Standing outside in a denim shirt and dark-rimmed glasses, 64-year-old Glenn Ford said he feels resentment when remembering the nearly 30 years he served on Louisiana’s death row for a crime he didn’t commit. In fact, prosecutors now say he wasn’t even at the scene of the murder and did not participate in it.
But now, he’s a free man.
A judge ordered Ford’s release from the Louisiana State Penitentiary in Angola, where he had been held since March 1985.
He was convicted of first-degree murder and sentenced to die by electrocution by an all-white jury that found him guilty in the robbery and murder of Isadore Rozeman, a Shreveport watchmaker who was killed in his repair shop on Nov. 5, 1983, according to Reuters. It was a verdict Ford always disputed, saying he wasn’t even there. But, until recently, the courts wouldn’t listen.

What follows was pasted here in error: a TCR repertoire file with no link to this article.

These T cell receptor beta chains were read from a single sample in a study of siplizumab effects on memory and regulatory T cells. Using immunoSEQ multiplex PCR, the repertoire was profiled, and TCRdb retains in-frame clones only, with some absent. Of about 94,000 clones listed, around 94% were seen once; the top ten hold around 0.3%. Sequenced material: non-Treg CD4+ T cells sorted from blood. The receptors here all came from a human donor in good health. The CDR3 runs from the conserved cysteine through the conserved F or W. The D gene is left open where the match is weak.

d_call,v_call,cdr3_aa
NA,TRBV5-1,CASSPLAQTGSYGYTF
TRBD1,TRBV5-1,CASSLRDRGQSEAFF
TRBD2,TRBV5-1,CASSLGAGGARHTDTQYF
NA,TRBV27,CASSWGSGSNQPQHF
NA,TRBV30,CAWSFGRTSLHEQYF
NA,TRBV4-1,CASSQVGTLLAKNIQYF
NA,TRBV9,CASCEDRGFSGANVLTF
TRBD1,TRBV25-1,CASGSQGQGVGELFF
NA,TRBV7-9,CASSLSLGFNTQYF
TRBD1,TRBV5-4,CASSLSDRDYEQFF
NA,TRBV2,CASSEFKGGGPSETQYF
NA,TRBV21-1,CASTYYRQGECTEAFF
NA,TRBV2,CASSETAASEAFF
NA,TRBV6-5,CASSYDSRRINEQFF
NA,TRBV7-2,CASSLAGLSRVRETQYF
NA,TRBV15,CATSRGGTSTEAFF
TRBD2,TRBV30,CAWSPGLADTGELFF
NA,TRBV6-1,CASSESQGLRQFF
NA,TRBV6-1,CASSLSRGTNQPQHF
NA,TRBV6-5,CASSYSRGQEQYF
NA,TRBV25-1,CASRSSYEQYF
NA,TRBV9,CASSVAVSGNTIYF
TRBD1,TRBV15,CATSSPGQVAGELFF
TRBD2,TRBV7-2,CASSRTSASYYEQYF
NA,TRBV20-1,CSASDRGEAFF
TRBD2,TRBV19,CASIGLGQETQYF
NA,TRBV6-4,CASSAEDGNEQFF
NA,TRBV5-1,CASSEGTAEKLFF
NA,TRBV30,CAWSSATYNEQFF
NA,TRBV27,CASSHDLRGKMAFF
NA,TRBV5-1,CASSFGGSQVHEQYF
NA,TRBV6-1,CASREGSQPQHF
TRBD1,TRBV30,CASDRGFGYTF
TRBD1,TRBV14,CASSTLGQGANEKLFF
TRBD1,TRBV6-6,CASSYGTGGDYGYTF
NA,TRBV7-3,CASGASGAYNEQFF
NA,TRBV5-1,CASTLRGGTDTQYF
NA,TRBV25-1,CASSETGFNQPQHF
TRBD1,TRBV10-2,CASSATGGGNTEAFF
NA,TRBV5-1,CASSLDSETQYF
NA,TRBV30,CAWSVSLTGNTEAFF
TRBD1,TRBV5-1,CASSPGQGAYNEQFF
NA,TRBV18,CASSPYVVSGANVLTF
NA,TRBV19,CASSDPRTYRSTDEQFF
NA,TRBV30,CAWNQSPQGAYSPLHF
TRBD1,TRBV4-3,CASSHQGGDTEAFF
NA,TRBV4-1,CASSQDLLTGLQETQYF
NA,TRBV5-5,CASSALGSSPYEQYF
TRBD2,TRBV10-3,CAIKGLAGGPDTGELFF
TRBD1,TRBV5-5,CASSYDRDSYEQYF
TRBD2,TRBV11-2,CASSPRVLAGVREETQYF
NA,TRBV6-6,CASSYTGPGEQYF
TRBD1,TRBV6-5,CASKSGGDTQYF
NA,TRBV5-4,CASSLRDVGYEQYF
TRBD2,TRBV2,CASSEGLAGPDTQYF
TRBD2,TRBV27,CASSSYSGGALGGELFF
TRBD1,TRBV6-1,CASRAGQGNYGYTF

How many people have served time on death row, years, decades even, and then been exonerated? That's not even the most chilling question; that would be: how many people have been executed for crimes they did not commit?
If even one innocent person has ever been executed for a crime, that is one person too many. Given that our nation has the ability to incarcerate those convicted of crimes in such a way that public safety is preserved, the death penalty should be abolished. Justice may have taken 30 years in the case of Mr. Ford, but better justice late than the final injustice of the execution of the innocent.